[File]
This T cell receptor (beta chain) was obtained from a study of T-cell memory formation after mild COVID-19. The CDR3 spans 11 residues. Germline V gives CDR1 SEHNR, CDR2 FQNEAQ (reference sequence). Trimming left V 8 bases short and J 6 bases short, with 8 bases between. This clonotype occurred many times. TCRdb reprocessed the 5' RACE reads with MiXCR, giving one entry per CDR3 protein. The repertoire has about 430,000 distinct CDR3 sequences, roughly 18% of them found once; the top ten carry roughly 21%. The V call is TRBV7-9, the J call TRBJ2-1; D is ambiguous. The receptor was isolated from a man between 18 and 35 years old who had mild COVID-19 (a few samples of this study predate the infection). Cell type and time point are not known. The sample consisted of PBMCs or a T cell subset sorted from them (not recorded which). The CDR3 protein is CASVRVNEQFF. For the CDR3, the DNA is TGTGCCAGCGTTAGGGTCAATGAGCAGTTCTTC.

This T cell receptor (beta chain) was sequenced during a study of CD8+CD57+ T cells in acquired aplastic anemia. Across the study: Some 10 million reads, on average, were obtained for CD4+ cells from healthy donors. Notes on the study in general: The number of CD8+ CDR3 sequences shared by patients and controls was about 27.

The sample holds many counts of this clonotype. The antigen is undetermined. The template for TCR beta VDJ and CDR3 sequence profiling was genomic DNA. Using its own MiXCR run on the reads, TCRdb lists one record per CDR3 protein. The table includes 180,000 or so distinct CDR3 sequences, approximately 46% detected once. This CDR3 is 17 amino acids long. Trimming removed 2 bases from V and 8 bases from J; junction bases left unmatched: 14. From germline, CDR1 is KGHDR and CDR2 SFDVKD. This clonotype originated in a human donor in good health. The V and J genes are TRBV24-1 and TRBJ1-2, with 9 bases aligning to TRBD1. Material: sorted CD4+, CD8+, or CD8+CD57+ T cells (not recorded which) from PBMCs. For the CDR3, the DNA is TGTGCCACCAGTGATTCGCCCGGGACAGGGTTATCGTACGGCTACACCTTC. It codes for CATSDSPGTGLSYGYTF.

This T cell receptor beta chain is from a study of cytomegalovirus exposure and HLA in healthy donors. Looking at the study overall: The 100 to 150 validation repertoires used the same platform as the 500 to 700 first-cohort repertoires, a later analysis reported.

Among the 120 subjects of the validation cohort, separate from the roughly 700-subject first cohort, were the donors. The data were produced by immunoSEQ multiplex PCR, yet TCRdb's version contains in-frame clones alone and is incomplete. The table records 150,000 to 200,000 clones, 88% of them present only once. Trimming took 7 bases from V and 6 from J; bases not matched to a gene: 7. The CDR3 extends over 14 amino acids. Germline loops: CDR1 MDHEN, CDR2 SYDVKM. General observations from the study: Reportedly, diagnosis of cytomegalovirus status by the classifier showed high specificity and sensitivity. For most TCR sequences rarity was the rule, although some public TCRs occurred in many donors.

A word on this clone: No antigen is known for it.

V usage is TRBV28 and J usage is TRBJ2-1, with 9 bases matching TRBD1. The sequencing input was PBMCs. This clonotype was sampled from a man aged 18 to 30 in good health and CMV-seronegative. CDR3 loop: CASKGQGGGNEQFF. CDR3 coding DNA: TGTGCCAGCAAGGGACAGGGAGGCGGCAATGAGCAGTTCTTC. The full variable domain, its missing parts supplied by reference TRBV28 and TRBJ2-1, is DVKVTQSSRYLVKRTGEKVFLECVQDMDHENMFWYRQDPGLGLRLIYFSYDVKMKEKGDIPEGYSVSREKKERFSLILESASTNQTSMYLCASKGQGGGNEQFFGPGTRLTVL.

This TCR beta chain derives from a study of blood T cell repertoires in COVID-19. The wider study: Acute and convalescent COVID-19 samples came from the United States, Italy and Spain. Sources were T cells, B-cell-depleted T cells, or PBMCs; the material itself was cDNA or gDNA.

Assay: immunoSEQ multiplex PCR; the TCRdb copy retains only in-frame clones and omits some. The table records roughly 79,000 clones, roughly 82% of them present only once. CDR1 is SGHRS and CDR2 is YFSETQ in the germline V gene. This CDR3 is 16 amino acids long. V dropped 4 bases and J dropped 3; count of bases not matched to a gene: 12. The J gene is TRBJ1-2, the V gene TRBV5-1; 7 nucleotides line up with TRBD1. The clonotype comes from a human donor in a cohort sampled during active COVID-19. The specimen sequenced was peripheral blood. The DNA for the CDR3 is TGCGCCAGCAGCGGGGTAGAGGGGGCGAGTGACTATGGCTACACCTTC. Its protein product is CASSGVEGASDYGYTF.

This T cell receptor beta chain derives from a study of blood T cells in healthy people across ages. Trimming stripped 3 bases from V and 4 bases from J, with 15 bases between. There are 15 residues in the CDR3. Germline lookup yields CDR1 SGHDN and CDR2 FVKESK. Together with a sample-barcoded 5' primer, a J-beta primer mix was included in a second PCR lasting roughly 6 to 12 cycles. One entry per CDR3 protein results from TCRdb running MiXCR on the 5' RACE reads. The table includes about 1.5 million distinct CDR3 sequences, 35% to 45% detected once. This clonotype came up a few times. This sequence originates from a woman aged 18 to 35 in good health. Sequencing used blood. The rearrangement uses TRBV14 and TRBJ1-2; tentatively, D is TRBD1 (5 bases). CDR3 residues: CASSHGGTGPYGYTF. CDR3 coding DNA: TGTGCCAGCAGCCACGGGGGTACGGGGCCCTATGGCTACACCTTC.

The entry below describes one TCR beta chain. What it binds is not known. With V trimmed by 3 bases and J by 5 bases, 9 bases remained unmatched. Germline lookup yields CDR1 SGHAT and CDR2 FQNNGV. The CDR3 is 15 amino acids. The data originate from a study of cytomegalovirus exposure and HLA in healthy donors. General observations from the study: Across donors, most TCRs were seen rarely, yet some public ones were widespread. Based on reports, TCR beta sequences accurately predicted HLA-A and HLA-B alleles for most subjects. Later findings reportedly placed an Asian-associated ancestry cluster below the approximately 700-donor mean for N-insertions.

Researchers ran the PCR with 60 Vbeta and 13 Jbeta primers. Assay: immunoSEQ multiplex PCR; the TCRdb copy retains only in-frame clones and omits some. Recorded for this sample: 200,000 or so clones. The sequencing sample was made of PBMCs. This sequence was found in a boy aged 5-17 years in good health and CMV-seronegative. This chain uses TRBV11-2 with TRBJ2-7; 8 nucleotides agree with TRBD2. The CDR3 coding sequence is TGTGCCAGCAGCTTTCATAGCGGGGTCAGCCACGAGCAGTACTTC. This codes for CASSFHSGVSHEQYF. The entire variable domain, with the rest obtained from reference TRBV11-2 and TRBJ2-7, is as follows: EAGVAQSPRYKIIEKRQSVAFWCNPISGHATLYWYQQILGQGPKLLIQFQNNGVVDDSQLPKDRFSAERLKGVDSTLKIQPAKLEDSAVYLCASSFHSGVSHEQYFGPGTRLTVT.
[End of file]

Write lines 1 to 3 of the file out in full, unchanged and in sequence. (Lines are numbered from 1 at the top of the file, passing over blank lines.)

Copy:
This T cell receptor (beta chain) was obtained from a study of T-cell memory formation after mild COVID-19. The CDR3 spans 11 residues. Germline V gives CDR1 SEHNR, CDR2 FQNEAQ (reference sequence). Trimming left V 8 bases short and J 6 bases short, with 8 bases between. This clonotype occurred many times. TCRdb reprocessed the 5' RACE reads with MiXCR, giving one entry per CDR3 protein. The repertoire has about 430,000 distinct CDR3 sequences, roughly 18% of them found once; the top ten carry roughly 21%. The V call is TRBV7-9, the J call TRBJ2-1; D is ambiguous. The receptor was isolated from a man between 18 and 35 years old who had mild COVID-19 (a few samples of this study predate the infection). Cell type and time point are not known. The sample consisted of PBMCs or a T cell subset sorted from them (not recorded which). The CDR3 protein is CASVRVNEQFF. For the CDR3, the DNA is TGTGCCAGCGTTAGGGTCAATGAGCAGTTCTTC.

This T cell receptor (beta chain) was sequenced during a study of CD8+CD57+ T cells in acquired aplastic anemia. Across the study: Some 10 million reads, on average, were obtained for CD4+ cells from healthy donors. Notes on the study in general: The number of CD8+ CDR3 sequences shared by patients and controls was about 27.

The sample holds many counts of this clonotype. The antigen is undetermined. The template for TCR beta VDJ and CDR3 sequence profiling was genomic DNA. Using its own MiXCR run on the reads, TCRdb lists one record per CDR3 protein. The table includes 180,000 or so distinct CDR3 sequences, approximately 46% detected once. This CDR3 is 17 amino acids long. Trimming removed 2 bases from V and 8 bases from J; junction bases left unmatched: 14. From germline, CDR1 is KGHDR and CDR2 SFDVKD. This clonotype originated in a human donor in good health. The V and J genes are TRBV24-1 and TRBJ1-2, with 9 bases aligning to TRBD1. Material: sorted CD4+, CD8+, or CD8+CD57+ T cells (not recorded which) from PBMCs. For the CDR3, the DNA is TGTGCCACCAGTGATTCGCCCGGGACAGGGTTATCGTACGGCTACACCTTC. It codes for CATSDSPGTGLSYGYTF.